And while your stated goal, “to become a consultant,” would be considered a bit odd for a guy who had started a tech company (those guys dream of being VCs), it somehow aligns with your story. Also, given your background, most consulting firms would wink at the fact you will be applying without any post-college internships.

All you need to do is get a consulting gig your summer after first-year and that will be experience enough, and also answer the lurking question about you, to wit, “Sure, this guy can start a pawn shop. Hey, that’s easy. But can he show up at our b-o-r-i-n-g consulting firm with a suit and tie everyday this summer and sit still and summarize documents and be bored out of his mind and keep smiling?”

Friend, that is actually an open question, and that is a question which a high GPA answers in part and a high GMAT does not answer as much. Soooooo, present yourself to business schools as someone who can sit still, eat crap,  and spit it back.

That is ALWAYS one of the tacit admission requirements for any B-school, and in your case, it is a question that your otherwise rare and truly wonderful story does not answer.

I don’t think you are getting into Stanford. That school is too humorless and hypocritical to acknowledge your true worth, despite you being everything they allegedly go for.  Just a hunch. On the other hand, I can also see you on their website, “We took a  guy with 3.1 GPA who only worked in a pawn shop . . .” The fact that Stanford is “open to anyone” is one of their founding myths, so to the extent they can spin you that way, that might be your ticket.

HBS has enough room to go for this, after they sniff you out at an interview as being a legit version of whatever you are.  Well, I hope they interview you. If so, that will be more important for you than most people.  They will actually you why you want to go to B school, etc. and you better be able to pass for URM and not some oddball one-off.

(The Stanford interview, if it happens, will not be that important. A good many under-employed Stanford alum interviewers might actually be interested in your  pawn shop expertise and might come with some items for you to estimate. That will not be a test of your pawn shop expertise, that will be a test of how long they can hold out without getting another job.)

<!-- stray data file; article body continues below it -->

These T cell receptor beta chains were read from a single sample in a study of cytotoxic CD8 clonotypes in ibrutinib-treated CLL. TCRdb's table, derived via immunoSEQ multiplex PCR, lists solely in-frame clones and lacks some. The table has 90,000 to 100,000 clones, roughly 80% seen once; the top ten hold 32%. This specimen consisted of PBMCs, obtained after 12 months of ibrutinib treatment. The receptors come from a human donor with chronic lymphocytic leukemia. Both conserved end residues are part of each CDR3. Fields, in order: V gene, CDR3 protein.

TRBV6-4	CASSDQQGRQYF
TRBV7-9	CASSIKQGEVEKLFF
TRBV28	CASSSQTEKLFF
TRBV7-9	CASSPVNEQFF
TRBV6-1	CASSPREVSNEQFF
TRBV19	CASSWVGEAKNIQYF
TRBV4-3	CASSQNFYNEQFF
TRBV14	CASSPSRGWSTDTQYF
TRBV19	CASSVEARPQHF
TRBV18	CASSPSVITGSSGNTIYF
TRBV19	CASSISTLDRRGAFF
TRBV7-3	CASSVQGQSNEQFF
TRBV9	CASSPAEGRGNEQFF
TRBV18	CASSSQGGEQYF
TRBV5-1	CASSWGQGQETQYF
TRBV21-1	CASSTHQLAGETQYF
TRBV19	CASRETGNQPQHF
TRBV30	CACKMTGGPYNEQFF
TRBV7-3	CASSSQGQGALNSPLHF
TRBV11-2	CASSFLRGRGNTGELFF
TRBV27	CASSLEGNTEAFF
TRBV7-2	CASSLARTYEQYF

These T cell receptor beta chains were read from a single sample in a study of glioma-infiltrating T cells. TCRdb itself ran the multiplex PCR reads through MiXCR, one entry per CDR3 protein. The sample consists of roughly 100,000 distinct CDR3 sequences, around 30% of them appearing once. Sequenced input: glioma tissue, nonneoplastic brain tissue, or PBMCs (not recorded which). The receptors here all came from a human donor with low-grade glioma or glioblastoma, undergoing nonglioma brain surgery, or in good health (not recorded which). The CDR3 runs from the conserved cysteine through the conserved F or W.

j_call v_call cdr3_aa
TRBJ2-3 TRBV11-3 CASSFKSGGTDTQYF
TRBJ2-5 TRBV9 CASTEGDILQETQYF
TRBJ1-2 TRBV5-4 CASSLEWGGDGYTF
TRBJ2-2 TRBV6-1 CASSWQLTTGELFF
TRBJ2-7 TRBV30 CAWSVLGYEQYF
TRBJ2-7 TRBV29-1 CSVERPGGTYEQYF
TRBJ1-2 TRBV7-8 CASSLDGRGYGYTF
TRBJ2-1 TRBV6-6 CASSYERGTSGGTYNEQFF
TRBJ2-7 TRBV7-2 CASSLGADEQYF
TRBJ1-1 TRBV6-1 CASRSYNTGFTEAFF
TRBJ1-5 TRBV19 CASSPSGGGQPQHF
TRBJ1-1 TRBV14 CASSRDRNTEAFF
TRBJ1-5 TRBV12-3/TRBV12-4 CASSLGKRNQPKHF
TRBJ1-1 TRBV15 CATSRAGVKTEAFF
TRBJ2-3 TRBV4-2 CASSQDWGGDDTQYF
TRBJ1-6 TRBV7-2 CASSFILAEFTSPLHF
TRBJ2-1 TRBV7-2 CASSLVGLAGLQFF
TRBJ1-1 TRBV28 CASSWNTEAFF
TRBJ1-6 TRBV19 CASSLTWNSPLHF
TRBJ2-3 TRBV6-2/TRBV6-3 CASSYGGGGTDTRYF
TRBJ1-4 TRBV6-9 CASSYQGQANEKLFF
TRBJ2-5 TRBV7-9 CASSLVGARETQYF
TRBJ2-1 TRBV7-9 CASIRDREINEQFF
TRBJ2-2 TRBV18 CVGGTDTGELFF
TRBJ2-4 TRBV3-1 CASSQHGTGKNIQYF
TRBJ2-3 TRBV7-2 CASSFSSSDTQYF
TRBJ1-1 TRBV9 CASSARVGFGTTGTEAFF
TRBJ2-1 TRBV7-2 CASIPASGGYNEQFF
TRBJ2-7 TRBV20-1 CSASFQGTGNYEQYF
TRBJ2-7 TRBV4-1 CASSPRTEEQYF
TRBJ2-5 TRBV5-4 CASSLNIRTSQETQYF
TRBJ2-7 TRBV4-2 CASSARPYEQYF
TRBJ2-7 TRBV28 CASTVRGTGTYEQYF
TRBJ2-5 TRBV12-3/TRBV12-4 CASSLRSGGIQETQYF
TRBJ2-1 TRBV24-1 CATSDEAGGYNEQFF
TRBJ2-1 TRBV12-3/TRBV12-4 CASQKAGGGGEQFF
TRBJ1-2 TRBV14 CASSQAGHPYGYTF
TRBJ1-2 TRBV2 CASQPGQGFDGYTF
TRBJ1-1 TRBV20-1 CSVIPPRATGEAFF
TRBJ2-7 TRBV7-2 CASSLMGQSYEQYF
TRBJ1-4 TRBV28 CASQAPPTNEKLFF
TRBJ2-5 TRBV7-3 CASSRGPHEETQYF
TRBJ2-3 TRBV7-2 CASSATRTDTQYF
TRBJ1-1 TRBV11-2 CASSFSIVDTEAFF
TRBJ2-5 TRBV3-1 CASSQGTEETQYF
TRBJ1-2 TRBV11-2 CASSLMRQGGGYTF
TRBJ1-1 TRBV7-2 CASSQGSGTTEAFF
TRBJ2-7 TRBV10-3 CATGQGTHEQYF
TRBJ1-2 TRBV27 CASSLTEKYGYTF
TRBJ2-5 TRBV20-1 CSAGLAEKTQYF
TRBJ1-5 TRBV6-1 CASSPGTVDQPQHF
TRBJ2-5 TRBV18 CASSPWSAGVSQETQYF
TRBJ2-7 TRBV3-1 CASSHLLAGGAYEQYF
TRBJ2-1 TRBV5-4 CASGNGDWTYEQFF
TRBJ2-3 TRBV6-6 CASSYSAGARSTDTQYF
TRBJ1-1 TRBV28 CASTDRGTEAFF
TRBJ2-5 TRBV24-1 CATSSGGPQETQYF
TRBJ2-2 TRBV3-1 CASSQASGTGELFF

Wharton sort of dreams of being a school which attracts applicants like you — and may go for the 49Q and the very reportable 740. On the other hand, Wharton is not known for actualizing their adcom dreams in the form of admits. Versus, ahem, well, dreaming about them.

Columbia may not get this or really care about genuinely interesting stories with unlimited potential, so it might be some version of, “Hey, sorry, whatever this is, we don’t get it. We’re not really  from New York City, we just work there, alas, and live in the burbs and want to get home ASAP and this might make us miss the 3:40.”

Anyway, I’d be real interested to see how this plays out. Just execute in some clear and serviceable way. Do the usual blah, blah about low grades and say that you are now ready to focus on grades and ready to suck it all up.

If you sell the business this summer and then apply for admission in September of 2017, hmmmmm, you could do yourself a real favor by developing an alternative transcript, taking MOOC courses or Harvard’s online series of fundamental business courses called CORe. Seriously, that might actually impress the adcoms and also  convince you if you need B-school or not.

About The Author

John A. Byrne is the founder and editor-in-chief of C-Change Media, publishers of Poets&Quants and four other higher education websites. He has authored or co-authored more than ten books, including two New York Times bestsellers. John is the former executive editor of Businessweek, editor-in-chief of Businessweek. com, editor-in-chief of Fast Company, and the creator of the first regularly published rankings of business schools. As the co-founder of CentreCourt MBA Festivals, he hopes to meet you at the next MBA event in-person or online.